In this study patients who are scheduled for lung resection surgery will undergo the surgery under combined general anesthesia with volatile anesthetics and thoracic epidural anesthesia.

Immediately after surgery the patients will be divided into two groups:

  • those who will receive thoracic epidural analgesia for 6 days
  • those who will receive thoracic epidural analgesia for 3 days and will then switch to intravenous morphine for another 3 days

All the patients will be monitored daily for arrythmias

  Eligibility

Information from the National Library of Medicine

Choosing to participate in a study is an important personal decision. Talk with your doctor and family members or friends about deciding to join a study. To learn more about this study, you or your doctor may contact the study research staff using the contacts provided below. For general information, Learn About Clinical Studies.


Ages Eligible for Study:   50 Years and older   (Adult, Senior)
Sexes Eligible for Study:   All
Accepts Healthy Volunteers:   No
Criteria

Inclusion Criteria:

  • lung resection
  • pneumonectomy

Exclusion Criteria:

  • Patient refusal
  • AF (present or in the past
  • contraindications for epidural catheter placement
  Contacts and Locations
Information from the National Library of Medicine

To learn more about this study, you or your doctor may contact the study research staff using the contact information provided by the sponsor.

Please refer to this study by its ClinicalTrials.gov identifier (NCT number): NCT01718717


Contacts
Contact: Metaxia Bareka, Medicine 00306947845083 ext 1370 barekametaxia@hotmail.com
Contact: Marina Simaioforidou, Medicine 00306972202573 ext 1370 msimaiof@otenet.gr

Locations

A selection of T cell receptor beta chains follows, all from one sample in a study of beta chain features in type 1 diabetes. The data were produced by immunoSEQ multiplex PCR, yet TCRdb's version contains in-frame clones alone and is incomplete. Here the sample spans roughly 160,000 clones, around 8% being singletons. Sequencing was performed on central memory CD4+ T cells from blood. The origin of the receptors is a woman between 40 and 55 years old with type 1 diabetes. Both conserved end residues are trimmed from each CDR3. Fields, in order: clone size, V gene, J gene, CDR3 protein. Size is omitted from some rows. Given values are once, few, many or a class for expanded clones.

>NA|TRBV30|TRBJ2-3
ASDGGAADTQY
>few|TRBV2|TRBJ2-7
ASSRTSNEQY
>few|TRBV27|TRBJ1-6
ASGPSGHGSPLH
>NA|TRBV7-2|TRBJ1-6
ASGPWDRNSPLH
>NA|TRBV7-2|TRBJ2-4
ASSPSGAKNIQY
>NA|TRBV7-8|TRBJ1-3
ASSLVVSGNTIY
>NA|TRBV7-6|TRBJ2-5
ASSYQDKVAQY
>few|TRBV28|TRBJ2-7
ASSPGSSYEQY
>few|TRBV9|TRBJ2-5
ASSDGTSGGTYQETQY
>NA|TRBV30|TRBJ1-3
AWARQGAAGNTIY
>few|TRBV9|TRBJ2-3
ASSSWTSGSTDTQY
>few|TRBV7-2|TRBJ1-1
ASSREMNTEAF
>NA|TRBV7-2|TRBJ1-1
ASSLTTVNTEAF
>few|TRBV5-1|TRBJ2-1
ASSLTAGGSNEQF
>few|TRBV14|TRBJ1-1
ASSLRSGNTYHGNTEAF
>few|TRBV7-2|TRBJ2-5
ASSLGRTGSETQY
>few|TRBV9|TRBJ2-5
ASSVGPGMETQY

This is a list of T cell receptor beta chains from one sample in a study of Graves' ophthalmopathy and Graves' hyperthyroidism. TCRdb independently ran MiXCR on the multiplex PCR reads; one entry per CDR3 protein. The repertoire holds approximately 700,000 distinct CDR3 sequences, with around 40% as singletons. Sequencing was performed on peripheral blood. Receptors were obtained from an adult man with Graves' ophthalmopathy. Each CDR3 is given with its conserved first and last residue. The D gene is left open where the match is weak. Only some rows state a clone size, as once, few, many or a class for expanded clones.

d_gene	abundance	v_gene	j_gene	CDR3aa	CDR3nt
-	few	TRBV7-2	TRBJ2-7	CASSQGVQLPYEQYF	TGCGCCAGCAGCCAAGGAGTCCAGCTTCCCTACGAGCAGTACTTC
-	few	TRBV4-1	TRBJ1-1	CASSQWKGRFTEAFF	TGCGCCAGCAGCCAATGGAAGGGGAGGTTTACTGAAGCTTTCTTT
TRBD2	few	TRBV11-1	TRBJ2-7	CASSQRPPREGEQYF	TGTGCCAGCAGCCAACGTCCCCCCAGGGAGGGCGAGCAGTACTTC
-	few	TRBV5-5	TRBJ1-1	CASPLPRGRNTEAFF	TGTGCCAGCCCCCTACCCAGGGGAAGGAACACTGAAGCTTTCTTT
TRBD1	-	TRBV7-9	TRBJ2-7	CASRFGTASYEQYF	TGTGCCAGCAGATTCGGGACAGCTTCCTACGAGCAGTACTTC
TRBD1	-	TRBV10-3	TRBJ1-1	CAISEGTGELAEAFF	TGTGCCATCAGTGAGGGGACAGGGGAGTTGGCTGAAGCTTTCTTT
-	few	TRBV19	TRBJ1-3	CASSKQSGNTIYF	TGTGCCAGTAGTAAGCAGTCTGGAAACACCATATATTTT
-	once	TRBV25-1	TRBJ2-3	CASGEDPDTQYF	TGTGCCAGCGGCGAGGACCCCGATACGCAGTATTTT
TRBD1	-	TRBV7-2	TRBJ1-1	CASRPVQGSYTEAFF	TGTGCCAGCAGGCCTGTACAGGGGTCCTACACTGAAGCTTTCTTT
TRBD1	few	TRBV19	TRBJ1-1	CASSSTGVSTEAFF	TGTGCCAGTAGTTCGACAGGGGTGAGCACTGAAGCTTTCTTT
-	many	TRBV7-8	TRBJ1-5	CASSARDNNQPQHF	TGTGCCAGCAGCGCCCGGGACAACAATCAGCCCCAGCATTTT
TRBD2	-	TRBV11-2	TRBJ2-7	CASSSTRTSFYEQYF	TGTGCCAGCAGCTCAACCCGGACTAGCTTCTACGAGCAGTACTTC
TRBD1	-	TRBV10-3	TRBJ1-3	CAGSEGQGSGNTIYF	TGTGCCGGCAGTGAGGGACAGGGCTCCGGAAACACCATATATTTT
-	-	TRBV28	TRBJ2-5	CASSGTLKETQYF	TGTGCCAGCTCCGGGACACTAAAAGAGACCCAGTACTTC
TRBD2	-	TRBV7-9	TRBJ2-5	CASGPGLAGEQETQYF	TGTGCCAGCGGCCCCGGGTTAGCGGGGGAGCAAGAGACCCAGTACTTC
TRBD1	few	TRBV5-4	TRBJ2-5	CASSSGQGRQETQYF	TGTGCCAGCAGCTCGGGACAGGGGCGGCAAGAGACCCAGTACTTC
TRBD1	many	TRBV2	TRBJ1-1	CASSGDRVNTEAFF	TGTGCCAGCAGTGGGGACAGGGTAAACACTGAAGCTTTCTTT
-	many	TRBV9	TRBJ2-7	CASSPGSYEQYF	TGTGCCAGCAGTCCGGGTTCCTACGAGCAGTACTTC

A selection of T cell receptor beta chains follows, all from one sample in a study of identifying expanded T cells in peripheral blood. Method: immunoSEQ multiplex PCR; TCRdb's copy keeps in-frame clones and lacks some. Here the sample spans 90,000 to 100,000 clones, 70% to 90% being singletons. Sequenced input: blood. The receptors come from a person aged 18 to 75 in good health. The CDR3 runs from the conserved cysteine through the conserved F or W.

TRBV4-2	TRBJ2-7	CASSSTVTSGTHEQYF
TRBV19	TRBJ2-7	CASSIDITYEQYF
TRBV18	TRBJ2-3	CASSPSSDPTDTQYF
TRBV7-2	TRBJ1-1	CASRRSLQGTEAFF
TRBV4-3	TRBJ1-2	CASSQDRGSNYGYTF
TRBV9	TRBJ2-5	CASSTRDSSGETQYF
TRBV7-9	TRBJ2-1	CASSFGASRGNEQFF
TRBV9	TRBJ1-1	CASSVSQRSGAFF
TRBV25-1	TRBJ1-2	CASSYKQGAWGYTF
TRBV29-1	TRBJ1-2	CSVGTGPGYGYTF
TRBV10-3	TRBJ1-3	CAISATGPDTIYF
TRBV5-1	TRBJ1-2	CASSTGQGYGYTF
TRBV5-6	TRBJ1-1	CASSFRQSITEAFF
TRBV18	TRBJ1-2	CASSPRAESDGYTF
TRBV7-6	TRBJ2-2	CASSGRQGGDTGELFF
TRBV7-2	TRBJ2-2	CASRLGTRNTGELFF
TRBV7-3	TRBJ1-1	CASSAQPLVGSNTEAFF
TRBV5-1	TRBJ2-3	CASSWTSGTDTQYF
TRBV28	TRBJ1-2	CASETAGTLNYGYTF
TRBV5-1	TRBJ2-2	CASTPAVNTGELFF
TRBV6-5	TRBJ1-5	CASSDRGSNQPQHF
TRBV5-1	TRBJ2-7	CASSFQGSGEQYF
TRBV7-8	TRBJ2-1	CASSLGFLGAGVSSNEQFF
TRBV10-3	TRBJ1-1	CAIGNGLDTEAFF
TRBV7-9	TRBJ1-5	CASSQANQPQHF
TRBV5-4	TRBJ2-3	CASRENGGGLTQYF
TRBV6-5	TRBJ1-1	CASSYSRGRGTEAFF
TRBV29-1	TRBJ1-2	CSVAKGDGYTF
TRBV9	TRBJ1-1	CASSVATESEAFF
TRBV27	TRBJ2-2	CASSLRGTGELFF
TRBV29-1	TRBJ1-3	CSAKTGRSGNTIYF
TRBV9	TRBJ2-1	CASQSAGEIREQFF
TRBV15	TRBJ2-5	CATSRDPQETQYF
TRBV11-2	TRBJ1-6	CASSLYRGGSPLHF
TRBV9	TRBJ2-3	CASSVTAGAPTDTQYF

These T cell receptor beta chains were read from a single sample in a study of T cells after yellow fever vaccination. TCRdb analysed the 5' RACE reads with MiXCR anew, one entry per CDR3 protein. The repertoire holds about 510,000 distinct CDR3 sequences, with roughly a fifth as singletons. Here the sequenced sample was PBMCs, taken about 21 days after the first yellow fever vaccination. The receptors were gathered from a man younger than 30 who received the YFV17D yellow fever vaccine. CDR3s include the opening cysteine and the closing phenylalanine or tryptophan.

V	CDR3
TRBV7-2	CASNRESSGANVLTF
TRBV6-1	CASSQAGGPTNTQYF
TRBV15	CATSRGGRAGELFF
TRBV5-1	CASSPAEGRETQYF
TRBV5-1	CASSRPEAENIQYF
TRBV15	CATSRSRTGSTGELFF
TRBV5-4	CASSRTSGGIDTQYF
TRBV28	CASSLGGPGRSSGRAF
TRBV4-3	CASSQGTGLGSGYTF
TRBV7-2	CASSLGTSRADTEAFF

Greece
Larissa University Hospital Not yet recruiting
Larissa, Thessally, Greece, 41110
Sponsors and Collaborators
Larissa University Hospital
Investigators
Principal Investigator: Metaxia Bareka, Medicine Larissa University Hospital
Study Chair: Marina Simaioforidou, Medicine Larissa University Hospital
  More Information

Publications:

Responsible Party: Metaxia Bareka, Anesthesiologist, Larissa University Hospital
ClinicalTrials.gov Identifier: NCT01718717     History of Changes
Other Study ID Numbers: TEA and AF
First Submitted: October 28, 2012
First Posted: October 31, 2012
Last Update Posted: July 10, 2014
Last Verified: July 2014

Keywords provided by Metaxia Bareka, Larissa University Hospital:
Thoracotomy
Thoracic epidural analgesia
Arrythmiogenesis
Atrial fibrillation
Sympathetic outflow

Additional relevant MeSH terms:
Atrial Fibrillation
Agnosia
Arrhythmias, Cardiac
Heart Diseases
Cardiovascular Diseases
Pathologic Processes
Perceptual Disorders
Neurobehavioral Manifestations
Neurologic Manifestations
Nervous System Diseases
Signs and Symptoms
Morphine
Analgesics, Opioid
Narcotics
Central Nervous System Depressants
Physiological Effects of Drugs
Analgesics
Sensory System Agents
Peripheral Nervous System Agents